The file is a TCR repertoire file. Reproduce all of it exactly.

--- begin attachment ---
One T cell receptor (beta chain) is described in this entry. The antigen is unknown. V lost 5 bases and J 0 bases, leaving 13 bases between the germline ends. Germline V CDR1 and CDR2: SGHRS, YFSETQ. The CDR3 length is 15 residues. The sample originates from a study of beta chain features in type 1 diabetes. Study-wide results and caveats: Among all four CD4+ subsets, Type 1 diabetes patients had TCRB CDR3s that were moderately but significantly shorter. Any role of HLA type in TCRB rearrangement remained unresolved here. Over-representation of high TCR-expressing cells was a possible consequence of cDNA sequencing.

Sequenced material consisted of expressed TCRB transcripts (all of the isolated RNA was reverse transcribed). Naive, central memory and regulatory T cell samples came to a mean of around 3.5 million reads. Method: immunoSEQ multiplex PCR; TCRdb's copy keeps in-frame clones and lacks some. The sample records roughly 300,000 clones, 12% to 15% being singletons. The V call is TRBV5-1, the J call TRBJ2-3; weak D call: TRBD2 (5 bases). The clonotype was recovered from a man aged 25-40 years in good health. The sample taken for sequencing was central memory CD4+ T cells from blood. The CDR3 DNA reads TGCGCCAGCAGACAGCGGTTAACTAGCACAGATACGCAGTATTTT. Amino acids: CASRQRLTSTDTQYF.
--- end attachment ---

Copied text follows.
One T cell receptor (beta chain) is described in this entry. The antigen is unknown. V lost 5 bases and J 0 bases, leaving 13 bases between the germline ends. Germline V CDR1 and CDR2: SGHRS, YFSETQ. The CDR3 length is 15 residues. The sample originates from a study of beta chain features in type 1 diabetes. Study-wide results and caveats: Among all four CD4+ subsets, Type 1 diabetes patients had TCRB CDR3s that were moderately but significantly shorter. Any role of HLA type in TCRB rearrangement remained unresolved here. Over-representation of high TCR-expressing cells was a possible consequence of cDNA sequencing.

Sequenced material consisted of expressed TCRB transcripts (all of the isolated RNA was reverse transcribed). Naive, central memory and regulatory T cell samples came to a mean of around 3.5 million reads. Method: immunoSEQ multiplex PCR; TCRdb's copy keeps in-frame clones and lacks some. The sample records roughly 300,000 clones, 12% to 15% being singletons. The V call is TRBV5-1, the J call TRBJ2-3; weak D call: TRBD2 (5 bases). The clonotype was recovered from a man aged 25-40 years in good health. The sample taken for sequencing was central memory CD4+ T cells from blood. The CDR3 DNA reads TGCGCCAGCAGACAGCGGTTAACTAGCACAGATACGCAGTATTTT. Amino acids: CASRQRLTSTDTQYF.